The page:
Strong Retail Sales Do Not Point to Real Economic Growth

Editor’s note:  Two contributors have reviewed the advance retail sales data for January with two completely unrelated approaches.  They have come to similar conclusions for very different reasons.  Steven Hansen’s analysis is in this article and Doug Short’s is here.

Advanced retail sales for January 2010 remained strong.

The U.S. Census Bureau announced today that advance estimates of U.S. retail and food services sales for January, adjusted for seasonal variation and holiday and trading-day differences, but not for price changes, were $381.6 billion, an increase of 0.3 percent (±0.5%)* from the previous month, and 7.8 percent (±0.7%) above January 2010. Total sales for the November 2010 through January 2011 period were up 7.6 percent (±0.5%) from the same period a year ago. The November to December 2010 percent change was revised from +0.6 percent (±0.5%) to +0.5 percent (±0.3%).

Retail trade sales were up 0.5 percent (±0.5%)* from December 2010, and 8.3 percent (±0.7%) above last year. Auto and other motor vehicle dealers sales were up 16.7 percent (±2.3%) from January 2010 and nonstore retailers sales were up 13.5 percent (±3.1%) from last year.

These numbers are extrapolated by survey – however, revisions to the survey numbers historically are not large.  Econintersect believes only the unadjusted data – which is not distorted by the Great Recession data, can be used to evaluate retail sales.  The unadjusted data graph says retail sales levels are the highest January in history.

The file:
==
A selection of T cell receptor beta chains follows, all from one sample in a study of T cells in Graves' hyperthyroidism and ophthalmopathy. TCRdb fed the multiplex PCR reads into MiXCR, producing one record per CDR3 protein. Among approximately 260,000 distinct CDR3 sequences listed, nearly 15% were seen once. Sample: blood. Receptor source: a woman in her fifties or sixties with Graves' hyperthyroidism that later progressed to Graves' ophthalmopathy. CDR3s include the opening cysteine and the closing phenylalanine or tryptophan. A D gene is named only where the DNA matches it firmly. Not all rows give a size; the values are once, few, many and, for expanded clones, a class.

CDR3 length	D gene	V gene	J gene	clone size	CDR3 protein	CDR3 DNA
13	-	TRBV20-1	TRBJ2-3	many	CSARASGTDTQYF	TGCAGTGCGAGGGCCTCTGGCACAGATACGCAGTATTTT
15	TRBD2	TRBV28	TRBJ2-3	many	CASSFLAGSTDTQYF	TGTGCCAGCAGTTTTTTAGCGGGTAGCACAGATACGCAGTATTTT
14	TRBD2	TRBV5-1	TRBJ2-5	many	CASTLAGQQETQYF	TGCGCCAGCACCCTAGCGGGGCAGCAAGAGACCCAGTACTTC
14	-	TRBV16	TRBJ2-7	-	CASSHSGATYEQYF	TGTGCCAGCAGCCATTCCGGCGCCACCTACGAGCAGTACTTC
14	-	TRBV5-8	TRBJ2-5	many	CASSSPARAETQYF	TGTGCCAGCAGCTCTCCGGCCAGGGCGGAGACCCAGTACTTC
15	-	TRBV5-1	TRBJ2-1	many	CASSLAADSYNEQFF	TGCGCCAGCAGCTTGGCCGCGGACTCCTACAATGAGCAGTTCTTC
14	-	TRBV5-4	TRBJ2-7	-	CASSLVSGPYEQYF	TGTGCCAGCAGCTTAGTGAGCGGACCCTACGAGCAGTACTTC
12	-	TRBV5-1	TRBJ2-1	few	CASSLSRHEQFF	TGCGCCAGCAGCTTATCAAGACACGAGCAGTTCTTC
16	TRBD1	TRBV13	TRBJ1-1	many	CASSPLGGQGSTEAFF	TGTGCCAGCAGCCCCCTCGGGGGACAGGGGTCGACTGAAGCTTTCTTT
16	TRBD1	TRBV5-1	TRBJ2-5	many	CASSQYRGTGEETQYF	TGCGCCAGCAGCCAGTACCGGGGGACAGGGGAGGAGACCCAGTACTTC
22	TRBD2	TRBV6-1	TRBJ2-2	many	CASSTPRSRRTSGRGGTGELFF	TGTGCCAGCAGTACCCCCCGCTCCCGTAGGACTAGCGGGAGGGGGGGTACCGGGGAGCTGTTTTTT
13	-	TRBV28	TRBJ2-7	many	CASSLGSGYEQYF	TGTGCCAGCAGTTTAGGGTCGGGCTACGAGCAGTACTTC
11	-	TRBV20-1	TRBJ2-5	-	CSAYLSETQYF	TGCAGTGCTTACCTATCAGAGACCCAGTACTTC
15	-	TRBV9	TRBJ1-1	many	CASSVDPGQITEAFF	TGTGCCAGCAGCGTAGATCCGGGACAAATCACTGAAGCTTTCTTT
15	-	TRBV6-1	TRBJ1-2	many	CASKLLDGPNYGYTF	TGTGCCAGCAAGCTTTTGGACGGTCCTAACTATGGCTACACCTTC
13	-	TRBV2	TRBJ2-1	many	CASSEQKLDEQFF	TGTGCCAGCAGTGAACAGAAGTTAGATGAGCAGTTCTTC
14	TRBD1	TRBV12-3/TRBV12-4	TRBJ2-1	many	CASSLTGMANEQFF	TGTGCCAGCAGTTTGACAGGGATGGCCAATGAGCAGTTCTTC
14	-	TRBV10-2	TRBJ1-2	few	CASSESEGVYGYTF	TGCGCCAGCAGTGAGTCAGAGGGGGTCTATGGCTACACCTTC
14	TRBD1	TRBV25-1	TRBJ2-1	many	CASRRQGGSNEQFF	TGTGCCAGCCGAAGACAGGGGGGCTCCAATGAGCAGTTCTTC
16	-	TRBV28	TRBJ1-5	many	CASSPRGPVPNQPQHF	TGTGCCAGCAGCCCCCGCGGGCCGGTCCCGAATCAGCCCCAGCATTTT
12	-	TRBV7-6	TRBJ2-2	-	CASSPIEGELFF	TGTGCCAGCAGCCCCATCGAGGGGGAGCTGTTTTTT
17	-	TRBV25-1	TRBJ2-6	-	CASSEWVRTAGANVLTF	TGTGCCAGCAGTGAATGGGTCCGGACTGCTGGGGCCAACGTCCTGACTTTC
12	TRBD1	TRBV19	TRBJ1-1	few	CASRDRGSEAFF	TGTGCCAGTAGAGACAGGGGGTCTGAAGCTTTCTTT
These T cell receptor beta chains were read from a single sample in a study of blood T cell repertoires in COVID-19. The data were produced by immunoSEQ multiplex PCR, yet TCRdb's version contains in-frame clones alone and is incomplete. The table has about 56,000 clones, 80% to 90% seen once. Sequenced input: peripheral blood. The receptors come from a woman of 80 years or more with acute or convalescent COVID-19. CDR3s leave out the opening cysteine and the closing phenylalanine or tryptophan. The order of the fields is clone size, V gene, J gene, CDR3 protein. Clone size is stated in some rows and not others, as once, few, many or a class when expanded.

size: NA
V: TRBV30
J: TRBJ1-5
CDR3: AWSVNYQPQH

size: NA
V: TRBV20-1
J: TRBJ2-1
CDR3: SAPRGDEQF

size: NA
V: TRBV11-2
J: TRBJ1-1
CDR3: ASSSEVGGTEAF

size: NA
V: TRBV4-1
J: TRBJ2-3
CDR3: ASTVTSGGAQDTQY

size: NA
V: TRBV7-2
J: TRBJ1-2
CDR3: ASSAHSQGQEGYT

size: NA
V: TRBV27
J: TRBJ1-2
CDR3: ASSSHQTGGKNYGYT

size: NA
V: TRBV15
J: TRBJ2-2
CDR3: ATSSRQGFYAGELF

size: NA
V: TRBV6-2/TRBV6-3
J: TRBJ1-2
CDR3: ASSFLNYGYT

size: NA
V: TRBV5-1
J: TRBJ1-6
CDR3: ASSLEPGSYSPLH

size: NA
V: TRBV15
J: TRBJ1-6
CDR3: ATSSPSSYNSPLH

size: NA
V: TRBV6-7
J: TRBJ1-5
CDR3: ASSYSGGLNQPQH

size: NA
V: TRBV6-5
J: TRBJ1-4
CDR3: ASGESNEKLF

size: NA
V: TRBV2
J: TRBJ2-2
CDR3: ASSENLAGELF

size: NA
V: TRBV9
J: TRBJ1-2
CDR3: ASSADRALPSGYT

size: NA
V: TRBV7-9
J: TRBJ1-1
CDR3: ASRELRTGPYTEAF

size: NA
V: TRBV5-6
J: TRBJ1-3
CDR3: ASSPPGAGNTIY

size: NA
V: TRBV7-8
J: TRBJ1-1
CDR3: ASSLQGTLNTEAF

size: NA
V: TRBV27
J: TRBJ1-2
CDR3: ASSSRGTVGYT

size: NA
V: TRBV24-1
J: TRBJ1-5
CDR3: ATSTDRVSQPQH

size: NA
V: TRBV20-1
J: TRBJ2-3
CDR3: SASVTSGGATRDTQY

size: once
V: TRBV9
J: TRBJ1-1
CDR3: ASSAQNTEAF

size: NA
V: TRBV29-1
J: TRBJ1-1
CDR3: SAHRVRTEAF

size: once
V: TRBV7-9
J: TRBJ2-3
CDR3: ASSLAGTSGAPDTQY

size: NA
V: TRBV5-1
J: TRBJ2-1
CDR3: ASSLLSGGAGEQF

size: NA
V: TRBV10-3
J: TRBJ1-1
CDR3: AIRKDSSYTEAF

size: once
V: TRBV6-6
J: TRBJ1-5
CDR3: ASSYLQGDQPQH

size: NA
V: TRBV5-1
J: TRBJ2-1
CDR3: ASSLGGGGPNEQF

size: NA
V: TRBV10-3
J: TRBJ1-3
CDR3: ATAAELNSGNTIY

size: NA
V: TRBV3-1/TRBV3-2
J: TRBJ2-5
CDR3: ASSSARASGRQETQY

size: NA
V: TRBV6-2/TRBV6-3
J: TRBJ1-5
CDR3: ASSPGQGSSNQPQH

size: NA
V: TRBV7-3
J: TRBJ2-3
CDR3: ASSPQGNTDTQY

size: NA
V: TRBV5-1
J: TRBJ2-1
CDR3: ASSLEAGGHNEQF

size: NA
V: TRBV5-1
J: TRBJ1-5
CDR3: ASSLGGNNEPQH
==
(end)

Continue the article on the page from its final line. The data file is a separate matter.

This is the second record breaking month in a row – and they have been strong since September 2010.  The increase in January 2011 is not as dramatic as December 2010.  Has the consumer returned?

Yes and no.  Over 1/3 of the YoY increase is in autos – which is no big employer of USA nationals.  Unfortunately, much of the rest of the increase may be inflation with gas and food accounting for 30% of the YoY increase.  We will understand later this week with the release of the CPI what effect price increases have occurred in food and energy YoY.

The the sales figures do not count units sold – only count the money which exchanges hands.

Related Articles:

Wholesale Sector Continues Record Breaking Sales by Steven Hansen

A Significant Reason Retail Sales do not Indicate Recovery  by Doug Short